It’s not hard to understand why the God-Emperor Ascendant was so impressed by Gen. Mattis. Speaking as a game designer, which involves thinking through things in a way few people ever have to do, I can say this is an indication of man who takes the time to be certain he really, really knows his stuff. The mind behind this level of detailed preparation and coaching can only be described in the vernacular as Belichickian:
First Marine Division was holding their first ROC Drill, the rehearsal of concept of what we were about to do. I had never seen a walk-through like this before. Marines had spent days building an enormous reproduction of southern Iraq in a bowl formed by a huge, semicircular sand dune. Each road, each river, each canal, each oil field was built to scale and even in proper color (water was blue dye poured into a sand ditch, and so on.)
Each Marine unit wore football jerseys in different colors, and with proper numbers. First Battalion, Fifth Marines, known as one-fifth, wore blue jerseys with “15” on the back, and other units were similarly identified. Principal staff from those units stood on the “border” drawn in the sand. About 300 officers stood and sat on the dune above. It was the perfect way to visualize what was about to happen.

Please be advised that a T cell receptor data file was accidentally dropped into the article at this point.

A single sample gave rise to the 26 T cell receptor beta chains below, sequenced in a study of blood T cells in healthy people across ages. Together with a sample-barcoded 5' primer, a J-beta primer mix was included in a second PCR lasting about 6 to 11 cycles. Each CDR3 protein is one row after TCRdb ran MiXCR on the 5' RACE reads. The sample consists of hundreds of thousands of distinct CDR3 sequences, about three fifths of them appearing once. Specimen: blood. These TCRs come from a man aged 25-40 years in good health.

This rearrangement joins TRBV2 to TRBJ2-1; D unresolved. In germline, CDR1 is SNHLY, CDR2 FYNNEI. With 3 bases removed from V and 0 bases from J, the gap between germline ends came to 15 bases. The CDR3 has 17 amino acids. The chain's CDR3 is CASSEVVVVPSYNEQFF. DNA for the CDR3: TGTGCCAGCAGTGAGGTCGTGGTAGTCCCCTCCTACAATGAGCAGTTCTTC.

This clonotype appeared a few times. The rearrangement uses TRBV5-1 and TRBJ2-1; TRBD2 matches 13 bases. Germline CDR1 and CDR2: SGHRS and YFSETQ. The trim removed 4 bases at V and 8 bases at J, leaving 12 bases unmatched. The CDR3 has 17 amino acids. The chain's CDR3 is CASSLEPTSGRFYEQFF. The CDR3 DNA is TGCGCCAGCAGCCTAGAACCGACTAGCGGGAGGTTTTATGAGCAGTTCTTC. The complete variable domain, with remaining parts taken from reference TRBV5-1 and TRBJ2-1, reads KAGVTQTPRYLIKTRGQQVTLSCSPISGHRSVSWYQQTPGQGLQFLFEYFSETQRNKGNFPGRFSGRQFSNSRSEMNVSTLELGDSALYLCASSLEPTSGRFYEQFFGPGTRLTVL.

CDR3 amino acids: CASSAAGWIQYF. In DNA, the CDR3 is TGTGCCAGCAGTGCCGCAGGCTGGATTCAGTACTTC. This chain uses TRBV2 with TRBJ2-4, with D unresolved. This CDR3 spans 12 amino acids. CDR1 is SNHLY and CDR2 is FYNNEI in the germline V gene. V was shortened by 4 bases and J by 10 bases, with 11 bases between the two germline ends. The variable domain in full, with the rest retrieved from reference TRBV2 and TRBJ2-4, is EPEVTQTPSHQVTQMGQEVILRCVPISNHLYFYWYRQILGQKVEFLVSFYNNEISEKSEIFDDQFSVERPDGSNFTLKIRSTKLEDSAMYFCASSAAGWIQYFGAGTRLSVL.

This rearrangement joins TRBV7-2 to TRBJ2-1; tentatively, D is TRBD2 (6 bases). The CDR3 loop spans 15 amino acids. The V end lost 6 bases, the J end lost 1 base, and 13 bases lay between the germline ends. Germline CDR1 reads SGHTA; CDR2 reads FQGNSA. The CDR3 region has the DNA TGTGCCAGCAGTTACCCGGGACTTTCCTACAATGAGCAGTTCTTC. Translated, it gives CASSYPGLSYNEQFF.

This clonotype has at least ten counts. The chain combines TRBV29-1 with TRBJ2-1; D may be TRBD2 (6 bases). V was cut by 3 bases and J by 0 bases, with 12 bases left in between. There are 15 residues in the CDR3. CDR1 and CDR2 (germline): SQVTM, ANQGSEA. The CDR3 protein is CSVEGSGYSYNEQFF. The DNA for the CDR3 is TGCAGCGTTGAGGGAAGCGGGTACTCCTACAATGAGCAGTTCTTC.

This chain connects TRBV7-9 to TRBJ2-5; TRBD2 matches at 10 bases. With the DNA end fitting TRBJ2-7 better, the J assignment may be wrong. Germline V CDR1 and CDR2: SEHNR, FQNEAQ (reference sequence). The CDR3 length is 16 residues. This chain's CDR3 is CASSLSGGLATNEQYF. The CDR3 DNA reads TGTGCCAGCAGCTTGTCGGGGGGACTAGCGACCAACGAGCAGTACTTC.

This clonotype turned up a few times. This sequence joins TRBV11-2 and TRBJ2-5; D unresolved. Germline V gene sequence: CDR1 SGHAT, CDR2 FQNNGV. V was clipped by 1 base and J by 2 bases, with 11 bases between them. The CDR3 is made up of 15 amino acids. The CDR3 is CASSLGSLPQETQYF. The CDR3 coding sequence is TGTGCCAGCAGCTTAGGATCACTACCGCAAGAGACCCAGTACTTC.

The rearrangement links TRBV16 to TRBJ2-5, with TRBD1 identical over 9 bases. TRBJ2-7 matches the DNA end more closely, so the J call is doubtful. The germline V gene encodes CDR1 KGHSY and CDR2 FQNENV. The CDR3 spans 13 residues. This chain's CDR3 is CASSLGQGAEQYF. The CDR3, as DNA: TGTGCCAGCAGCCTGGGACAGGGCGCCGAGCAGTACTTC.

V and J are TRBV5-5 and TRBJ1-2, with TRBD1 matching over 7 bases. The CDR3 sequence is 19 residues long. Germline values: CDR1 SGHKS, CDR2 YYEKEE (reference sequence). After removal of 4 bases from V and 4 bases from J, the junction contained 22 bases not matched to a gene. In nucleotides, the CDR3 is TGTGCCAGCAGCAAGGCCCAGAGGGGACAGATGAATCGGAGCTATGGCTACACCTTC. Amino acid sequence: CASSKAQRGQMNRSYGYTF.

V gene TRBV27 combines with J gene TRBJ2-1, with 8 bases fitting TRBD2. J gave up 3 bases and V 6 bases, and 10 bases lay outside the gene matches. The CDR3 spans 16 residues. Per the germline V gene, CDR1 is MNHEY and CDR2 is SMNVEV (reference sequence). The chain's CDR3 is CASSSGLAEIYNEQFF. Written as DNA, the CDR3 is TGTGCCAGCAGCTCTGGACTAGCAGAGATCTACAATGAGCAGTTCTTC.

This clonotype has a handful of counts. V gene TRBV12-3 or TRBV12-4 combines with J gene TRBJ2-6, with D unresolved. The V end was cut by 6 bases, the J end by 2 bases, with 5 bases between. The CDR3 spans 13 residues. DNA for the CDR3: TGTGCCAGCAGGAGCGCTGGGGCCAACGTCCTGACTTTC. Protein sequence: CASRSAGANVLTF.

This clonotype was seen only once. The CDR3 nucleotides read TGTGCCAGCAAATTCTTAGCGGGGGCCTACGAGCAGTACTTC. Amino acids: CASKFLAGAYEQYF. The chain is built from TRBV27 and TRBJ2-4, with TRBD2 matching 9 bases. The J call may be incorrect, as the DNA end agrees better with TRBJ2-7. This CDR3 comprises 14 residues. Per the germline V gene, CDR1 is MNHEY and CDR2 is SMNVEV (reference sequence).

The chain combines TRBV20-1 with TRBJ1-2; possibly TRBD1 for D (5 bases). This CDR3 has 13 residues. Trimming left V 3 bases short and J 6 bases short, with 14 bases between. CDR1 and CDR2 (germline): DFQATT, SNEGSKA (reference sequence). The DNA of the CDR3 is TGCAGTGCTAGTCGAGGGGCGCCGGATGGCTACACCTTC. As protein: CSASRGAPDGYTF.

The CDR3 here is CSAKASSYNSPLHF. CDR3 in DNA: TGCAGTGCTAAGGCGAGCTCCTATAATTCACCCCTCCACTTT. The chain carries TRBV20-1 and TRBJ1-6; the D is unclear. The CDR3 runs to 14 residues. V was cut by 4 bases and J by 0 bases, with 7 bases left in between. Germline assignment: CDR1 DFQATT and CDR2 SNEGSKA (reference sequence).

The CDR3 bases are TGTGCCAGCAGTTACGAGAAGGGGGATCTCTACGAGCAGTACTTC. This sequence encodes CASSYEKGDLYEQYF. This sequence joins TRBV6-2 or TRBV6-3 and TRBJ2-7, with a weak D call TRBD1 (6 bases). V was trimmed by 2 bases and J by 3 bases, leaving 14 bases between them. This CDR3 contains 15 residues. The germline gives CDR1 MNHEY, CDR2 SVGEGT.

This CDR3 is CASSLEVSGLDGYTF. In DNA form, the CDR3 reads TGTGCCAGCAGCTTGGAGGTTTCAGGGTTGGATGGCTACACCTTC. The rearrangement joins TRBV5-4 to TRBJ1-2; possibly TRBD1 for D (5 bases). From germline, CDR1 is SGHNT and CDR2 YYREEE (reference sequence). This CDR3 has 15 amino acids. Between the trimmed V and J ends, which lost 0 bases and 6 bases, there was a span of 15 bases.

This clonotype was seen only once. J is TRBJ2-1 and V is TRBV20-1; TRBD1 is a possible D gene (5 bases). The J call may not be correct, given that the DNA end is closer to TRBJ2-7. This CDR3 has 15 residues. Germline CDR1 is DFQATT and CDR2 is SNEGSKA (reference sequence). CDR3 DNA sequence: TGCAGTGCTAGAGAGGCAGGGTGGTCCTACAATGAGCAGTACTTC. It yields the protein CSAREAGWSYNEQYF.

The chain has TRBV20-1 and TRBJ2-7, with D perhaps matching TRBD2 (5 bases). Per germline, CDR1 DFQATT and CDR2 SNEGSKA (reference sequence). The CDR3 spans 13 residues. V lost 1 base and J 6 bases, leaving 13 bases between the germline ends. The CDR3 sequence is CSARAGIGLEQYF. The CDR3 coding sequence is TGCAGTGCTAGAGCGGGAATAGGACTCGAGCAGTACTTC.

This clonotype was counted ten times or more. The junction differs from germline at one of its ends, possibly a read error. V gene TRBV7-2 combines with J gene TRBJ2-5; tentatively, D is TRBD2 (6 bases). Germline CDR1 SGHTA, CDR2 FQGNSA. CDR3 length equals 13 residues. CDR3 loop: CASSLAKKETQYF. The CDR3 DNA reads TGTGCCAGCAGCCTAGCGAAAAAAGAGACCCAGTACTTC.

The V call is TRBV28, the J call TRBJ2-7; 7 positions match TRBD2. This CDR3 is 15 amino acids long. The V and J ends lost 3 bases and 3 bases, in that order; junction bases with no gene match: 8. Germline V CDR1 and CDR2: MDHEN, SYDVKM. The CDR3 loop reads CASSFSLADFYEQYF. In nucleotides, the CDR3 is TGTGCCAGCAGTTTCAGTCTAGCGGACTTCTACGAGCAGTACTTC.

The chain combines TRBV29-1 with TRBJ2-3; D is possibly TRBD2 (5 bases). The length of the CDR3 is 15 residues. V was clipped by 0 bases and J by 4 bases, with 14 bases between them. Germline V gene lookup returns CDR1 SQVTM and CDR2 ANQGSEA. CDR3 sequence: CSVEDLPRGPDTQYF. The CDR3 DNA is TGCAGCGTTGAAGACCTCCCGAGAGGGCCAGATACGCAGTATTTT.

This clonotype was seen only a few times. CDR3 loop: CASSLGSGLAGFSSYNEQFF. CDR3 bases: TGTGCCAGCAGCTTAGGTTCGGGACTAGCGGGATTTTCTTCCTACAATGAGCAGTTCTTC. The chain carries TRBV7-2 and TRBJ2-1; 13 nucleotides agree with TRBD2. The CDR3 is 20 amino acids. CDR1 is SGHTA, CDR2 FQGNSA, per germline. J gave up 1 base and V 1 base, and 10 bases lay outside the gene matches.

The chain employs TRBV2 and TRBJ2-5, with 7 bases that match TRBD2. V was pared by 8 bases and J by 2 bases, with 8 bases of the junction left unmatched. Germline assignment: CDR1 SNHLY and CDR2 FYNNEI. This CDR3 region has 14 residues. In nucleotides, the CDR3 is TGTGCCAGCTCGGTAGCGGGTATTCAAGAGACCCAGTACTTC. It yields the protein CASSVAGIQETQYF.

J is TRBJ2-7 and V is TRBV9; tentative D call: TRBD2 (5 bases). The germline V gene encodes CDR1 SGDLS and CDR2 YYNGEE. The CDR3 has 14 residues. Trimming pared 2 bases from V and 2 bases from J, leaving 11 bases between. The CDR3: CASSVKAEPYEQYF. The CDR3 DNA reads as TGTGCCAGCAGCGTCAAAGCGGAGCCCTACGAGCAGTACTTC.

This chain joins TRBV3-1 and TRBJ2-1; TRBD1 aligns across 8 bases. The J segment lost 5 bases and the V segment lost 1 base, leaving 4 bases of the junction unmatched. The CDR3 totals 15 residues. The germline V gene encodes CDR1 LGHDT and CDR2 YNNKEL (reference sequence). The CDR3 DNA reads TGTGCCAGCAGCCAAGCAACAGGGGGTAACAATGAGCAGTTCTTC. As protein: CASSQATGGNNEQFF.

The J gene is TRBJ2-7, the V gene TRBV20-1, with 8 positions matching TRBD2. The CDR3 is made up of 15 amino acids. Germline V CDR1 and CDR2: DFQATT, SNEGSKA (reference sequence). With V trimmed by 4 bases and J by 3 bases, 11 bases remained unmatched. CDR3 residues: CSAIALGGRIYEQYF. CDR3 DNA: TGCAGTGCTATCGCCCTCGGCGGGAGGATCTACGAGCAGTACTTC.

General Mattis stood up and took a handheld microphone. Without referencing a single piece of paper, he discussed what each unit would do and in what sequence, and outlined his end state for each phase of the early war. He spoke for nearly 30 minutes, and his complete mastery of every nuance of the battle forthcoming was truly impressive.
A narrator then took over and picked up the narrative, the rest of the first week of the early war in sequence. As he described each movement, the officers from that unit walked to the proper place on their terrain model, and by the end of an hour the colored jerseys were spread over nearly a football field’s worth of sand. What a show.
At the end of the drill, questions were answered and then Mattis dismissed everyone. No messing around with this guy. Mike Murdoch, one of the British company commanders, leaned over to me, his eyes wide. “Mate, are all your generals that good?”
I looked at him.
“No. He is the best we have.”
As I’ve repeatedly observed about the God-Emperor Ascendant, when he says he is going to get the best people, he isn’t blowing smoke or pontificating. He’s simply expressing his intentions. And if those he hires subsequently demonstrate they can’t get it done, he doesn’t hesitate to eject them and replace them with someone who can.